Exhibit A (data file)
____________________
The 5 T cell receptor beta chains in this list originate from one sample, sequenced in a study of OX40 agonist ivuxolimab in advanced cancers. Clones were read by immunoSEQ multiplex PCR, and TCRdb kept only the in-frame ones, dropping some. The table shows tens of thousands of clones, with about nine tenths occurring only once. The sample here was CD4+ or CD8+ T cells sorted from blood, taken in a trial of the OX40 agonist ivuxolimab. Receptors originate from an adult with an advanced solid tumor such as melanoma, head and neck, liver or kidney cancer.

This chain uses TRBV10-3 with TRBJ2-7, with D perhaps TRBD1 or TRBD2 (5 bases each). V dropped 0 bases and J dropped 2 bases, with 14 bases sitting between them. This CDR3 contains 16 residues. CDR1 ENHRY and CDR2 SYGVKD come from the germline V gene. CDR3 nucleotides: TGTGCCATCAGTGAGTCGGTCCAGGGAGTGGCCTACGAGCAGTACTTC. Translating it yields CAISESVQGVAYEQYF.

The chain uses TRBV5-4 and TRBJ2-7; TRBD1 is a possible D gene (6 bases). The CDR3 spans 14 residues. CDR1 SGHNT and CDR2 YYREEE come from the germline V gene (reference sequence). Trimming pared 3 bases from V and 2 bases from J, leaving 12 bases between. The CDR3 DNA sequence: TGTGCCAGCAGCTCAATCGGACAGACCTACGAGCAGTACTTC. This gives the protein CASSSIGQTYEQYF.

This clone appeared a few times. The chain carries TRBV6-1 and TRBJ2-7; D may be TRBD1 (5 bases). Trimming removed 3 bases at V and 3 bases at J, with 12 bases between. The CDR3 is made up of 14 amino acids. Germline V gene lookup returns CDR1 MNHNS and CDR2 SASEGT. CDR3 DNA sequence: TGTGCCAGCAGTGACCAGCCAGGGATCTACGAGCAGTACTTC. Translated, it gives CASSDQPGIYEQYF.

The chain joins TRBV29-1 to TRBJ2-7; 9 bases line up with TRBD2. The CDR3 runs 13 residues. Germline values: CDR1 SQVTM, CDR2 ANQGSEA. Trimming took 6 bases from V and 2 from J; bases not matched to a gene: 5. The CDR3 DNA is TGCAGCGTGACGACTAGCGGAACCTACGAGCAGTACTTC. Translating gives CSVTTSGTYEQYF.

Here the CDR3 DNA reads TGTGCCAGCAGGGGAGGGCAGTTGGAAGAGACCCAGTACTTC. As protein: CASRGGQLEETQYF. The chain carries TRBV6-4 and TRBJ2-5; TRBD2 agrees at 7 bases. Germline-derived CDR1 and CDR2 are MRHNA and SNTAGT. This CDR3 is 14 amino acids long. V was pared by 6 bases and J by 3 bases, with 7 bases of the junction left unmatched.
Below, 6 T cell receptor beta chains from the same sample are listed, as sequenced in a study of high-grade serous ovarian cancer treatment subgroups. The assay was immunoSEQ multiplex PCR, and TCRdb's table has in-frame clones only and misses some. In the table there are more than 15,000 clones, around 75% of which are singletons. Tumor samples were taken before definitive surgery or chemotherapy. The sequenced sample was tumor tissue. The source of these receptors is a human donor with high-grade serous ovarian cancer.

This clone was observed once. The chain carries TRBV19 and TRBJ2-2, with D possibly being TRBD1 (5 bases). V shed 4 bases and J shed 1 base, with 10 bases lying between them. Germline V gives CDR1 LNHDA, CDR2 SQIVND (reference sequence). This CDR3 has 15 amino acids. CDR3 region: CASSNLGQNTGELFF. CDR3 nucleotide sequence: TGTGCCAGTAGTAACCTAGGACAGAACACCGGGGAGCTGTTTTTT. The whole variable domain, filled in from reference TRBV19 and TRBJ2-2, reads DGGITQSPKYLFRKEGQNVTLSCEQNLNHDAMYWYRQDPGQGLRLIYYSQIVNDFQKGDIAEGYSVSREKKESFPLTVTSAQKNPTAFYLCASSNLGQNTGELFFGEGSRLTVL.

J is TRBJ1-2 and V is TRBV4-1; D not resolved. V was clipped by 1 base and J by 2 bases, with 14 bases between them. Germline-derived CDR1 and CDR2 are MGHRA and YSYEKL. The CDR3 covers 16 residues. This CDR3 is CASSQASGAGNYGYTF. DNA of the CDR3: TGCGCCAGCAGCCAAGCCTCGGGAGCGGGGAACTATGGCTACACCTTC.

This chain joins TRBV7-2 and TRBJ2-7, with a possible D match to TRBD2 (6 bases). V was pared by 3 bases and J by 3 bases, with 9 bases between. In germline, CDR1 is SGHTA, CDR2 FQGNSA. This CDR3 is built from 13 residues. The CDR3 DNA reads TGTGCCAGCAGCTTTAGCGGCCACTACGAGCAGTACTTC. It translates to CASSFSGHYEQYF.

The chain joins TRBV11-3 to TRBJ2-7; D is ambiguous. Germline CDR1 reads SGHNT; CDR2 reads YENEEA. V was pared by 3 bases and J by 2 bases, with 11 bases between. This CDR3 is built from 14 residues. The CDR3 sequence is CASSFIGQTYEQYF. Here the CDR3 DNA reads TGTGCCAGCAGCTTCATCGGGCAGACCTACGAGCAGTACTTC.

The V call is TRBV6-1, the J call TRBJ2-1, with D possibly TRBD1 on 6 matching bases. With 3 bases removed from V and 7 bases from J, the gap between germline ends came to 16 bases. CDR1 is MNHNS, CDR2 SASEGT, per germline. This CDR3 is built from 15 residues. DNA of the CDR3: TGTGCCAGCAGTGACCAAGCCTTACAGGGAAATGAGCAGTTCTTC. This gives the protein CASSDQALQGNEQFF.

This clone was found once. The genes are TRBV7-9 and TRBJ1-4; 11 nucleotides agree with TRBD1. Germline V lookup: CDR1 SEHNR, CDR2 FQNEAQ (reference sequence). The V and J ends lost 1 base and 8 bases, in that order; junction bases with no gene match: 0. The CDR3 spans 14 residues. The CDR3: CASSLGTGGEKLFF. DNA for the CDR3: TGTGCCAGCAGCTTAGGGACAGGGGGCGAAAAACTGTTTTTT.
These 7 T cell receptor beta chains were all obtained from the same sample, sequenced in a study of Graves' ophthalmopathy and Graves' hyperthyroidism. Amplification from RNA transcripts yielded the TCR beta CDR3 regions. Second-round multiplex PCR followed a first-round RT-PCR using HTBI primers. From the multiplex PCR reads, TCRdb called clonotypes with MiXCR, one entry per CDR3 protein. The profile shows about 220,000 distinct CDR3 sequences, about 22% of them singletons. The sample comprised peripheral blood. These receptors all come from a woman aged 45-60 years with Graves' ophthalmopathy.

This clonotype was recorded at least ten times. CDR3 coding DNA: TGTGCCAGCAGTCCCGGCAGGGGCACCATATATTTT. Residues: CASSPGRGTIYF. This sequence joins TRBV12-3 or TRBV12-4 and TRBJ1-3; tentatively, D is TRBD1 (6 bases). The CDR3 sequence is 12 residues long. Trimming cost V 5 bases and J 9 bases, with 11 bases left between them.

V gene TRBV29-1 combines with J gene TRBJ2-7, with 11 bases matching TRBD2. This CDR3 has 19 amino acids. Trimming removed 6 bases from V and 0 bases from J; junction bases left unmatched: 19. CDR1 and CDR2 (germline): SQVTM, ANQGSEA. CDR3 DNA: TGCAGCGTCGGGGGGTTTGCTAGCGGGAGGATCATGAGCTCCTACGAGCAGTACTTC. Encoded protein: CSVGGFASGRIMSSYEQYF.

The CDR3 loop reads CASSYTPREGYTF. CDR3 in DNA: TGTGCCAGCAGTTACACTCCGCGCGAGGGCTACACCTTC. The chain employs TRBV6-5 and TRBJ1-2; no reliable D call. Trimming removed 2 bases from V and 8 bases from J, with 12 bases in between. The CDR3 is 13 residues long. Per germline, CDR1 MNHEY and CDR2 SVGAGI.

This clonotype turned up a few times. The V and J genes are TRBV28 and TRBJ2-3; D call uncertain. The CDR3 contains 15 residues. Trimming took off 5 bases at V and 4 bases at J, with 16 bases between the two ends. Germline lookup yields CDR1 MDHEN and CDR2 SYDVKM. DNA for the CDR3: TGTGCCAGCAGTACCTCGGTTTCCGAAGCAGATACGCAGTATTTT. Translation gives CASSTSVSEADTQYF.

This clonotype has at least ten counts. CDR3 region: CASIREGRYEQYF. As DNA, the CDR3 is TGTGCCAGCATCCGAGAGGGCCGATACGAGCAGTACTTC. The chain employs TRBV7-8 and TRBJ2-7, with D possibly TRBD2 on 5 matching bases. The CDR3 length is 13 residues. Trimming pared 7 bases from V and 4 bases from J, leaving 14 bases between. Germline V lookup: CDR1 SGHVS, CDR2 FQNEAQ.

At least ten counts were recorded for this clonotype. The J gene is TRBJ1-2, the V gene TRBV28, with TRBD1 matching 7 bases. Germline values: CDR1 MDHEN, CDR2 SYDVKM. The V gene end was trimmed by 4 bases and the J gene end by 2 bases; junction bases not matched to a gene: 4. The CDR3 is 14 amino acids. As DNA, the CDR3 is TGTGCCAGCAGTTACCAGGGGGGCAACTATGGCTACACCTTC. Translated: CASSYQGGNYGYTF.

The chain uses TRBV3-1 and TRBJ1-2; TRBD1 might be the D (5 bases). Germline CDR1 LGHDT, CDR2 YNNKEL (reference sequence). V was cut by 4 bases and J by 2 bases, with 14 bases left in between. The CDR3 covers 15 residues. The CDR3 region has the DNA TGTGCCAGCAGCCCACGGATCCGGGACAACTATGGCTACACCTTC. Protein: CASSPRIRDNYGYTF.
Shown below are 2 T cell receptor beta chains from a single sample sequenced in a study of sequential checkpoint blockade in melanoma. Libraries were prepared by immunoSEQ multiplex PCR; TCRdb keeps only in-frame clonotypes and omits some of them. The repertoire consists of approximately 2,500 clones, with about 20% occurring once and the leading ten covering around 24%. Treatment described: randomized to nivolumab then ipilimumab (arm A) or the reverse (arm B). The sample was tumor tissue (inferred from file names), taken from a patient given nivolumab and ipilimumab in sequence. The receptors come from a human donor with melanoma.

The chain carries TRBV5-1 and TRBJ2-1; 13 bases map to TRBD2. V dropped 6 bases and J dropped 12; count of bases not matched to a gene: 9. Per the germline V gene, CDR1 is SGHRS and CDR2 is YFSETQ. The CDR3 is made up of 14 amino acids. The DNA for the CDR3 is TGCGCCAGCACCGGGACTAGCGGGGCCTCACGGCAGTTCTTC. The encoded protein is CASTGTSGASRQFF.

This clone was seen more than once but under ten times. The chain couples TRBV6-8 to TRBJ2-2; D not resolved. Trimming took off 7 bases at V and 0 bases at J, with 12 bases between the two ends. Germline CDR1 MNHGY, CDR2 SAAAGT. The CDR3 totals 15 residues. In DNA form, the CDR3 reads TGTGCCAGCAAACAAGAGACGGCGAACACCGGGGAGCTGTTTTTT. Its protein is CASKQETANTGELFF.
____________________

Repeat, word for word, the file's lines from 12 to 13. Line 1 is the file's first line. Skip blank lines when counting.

The V call is TRBV6-1, the J call TRBJ2-1, with D possibly TRBD1 on 6 matching bases. With 3 bases removed from V and 7 bases from J, the gap between germline ends came to 16 bases. CDR1 is MNHNS, CDR2 SASEGT, per germline. This CDR3 is built from 15 residues. DNA of the CDR3: TGTGCCAGCAGTGACCAAGCCTTACAGGGAAATGAGCAGTTCTTC. This gives the protein CASSDQALQGNEQFF.

This clone was found once. The genes are TRBV7-9 and TRBJ1-4; 11 nucleotides agree with TRBD1. Germline V lookup: CDR1 SEHNR, CDR2 FQNEAQ (reference sequence). The V and J ends lost 1 base and 8 bases, in that order; junction bases with no gene match: 0. The CDR3 spans 14 residues. The CDR3: CASSLGTGGEKLFF. DNA for the CDR3: TGTGCCAGCAGCTTAGGGACAGGGGGCGAAAAACTGTTTTTT.